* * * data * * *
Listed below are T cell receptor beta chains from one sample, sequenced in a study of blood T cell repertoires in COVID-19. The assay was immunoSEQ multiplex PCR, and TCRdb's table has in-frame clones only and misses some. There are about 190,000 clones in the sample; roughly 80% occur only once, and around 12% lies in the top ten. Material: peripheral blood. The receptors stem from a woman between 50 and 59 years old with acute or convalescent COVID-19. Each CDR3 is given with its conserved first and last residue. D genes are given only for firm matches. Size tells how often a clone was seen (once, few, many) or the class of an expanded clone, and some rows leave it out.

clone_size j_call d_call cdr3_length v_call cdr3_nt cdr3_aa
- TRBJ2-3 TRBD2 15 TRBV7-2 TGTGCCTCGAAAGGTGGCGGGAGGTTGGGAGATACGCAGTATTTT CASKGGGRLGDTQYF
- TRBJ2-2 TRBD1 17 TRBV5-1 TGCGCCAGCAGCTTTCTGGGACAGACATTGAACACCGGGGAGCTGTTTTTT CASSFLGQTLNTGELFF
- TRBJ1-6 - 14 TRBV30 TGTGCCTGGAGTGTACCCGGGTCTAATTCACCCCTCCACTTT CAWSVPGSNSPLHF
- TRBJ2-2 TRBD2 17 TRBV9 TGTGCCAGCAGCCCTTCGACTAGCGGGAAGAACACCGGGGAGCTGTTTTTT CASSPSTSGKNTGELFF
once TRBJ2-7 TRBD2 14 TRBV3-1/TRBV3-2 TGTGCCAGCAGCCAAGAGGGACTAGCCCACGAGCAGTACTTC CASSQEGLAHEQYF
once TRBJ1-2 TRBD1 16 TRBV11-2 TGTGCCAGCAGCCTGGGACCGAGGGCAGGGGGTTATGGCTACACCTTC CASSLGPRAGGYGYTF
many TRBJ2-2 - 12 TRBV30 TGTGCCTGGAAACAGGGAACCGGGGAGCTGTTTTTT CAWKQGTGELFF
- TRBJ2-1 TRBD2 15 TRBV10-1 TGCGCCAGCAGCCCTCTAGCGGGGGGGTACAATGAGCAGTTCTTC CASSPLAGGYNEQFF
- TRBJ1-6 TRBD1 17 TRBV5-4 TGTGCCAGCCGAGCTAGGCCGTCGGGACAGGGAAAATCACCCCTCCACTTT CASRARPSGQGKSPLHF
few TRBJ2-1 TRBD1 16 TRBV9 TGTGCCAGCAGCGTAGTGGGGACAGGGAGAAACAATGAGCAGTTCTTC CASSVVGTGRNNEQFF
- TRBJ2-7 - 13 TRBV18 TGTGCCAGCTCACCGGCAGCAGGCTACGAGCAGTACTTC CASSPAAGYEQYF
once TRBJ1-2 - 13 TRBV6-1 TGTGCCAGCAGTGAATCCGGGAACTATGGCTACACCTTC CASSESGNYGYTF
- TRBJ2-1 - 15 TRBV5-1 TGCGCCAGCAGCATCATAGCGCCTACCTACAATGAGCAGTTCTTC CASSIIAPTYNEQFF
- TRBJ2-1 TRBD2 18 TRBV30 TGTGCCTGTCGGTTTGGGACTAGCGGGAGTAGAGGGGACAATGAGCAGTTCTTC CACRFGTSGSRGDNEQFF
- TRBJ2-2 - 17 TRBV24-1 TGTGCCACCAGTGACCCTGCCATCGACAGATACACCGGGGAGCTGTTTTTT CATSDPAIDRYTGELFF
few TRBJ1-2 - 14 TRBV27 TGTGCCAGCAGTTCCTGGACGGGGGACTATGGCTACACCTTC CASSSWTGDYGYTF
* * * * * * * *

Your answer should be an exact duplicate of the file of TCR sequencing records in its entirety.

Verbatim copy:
Listed below are T cell receptor beta chains from one sample, sequenced in a study of blood T cell repertoires in COVID-19. The assay was immunoSEQ multiplex PCR, and TCRdb's table has in-frame clones only and misses some. There are about 190,000 clones in the sample; roughly 80% occur only once, and around 12% lies in the top ten. Material: peripheral blood. The receptors stem from a woman between 50 and 59 years old with acute or convalescent COVID-19. Each CDR3 is given with its conserved first and last residue. D genes are given only for firm matches. Size tells how often a clone was seen (once, few, many) or the class of an expanded clone, and some rows leave it out.

clone_size j_call d_call cdr3_length v_call cdr3_nt cdr3_aa
- TRBJ2-3 TRBD2 15 TRBV7-2 TGTGCCTCGAAAGGTGGCGGGAGGTTGGGAGATACGCAGTATTTT CASKGGGRLGDTQYF
- TRBJ2-2 TRBD1 17 TRBV5-1 TGCGCCAGCAGCTTTCTGGGACAGACATTGAACACCGGGGAGCTGTTTTTT CASSFLGQTLNTGELFF
- TRBJ1-6 - 14 TRBV30 TGTGCCTGGAGTGTACCCGGGTCTAATTCACCCCTCCACTTT CAWSVPGSNSPLHF
- TRBJ2-2 TRBD2 17 TRBV9 TGTGCCAGCAGCCCTTCGACTAGCGGGAAGAACACCGGGGAGCTGTTTTTT CASSPSTSGKNTGELFF
once TRBJ2-7 TRBD2 14 TRBV3-1/TRBV3-2 TGTGCCAGCAGCCAAGAGGGACTAGCCCACGAGCAGTACTTC CASSQEGLAHEQYF
once TRBJ1-2 TRBD1 16 TRBV11-2 TGTGCCAGCAGCCTGGGACCGAGGGCAGGGGGTTATGGCTACACCTTC CASSLGPRAGGYGYTF
many TRBJ2-2 - 12 TRBV30 TGTGCCTGGAAACAGGGAACCGGGGAGCTGTTTTTT CAWKQGTGELFF
- TRBJ2-1 TRBD2 15 TRBV10-1 TGCGCCAGCAGCCCTCTAGCGGGGGGGTACAATGAGCAGTTCTTC CASSPLAGGYNEQFF
- TRBJ1-6 TRBD1 17 TRBV5-4 TGTGCCAGCCGAGCTAGGCCGTCGGGACAGGGAAAATCACCCCTCCACTTT CASRARPSGQGKSPLHF
few TRBJ2-1 TRBD1 16 TRBV9 TGTGCCAGCAGCGTAGTGGGGACAGGGAGAAACAATGAGCAGTTCTTC CASSVVGTGRNNEQFF
- TRBJ2-7 - 13 TRBV18 TGTGCCAGCTCACCGGCAGCAGGCTACGAGCAGTACTTC CASSPAAGYEQYF
once TRBJ1-2 - 13 TRBV6-1 TGTGCCAGCAGTGAATCCGGGAACTATGGCTACACCTTC CASSESGNYGYTF
- TRBJ2-1 - 15 TRBV5-1 TGCGCCAGCAGCATCATAGCGCCTACCTACAATGAGCAGTTCTTC CASSIIAPTYNEQFF
- TRBJ2-1 TRBD2 18 TRBV30 TGTGCCTGTCGGTTTGGGACTAGCGGGAGTAGAGGGGACAATGAGCAGTTCTTC CACRFGTSGSRGDNEQFF
- TRBJ2-2 - 17 TRBV24-1 TGTGCCACCAGTGACCCTGCCATCGACAGATACACCGGGGAGCTGTTTTTT CATSDPAIDRYTGELFF
few TRBJ1-2 - 14 TRBV27 TGTGCCAGCAGTTCCTGGACGGGGGACTATGGCTACACCTTC CASSSWTGDYGYTF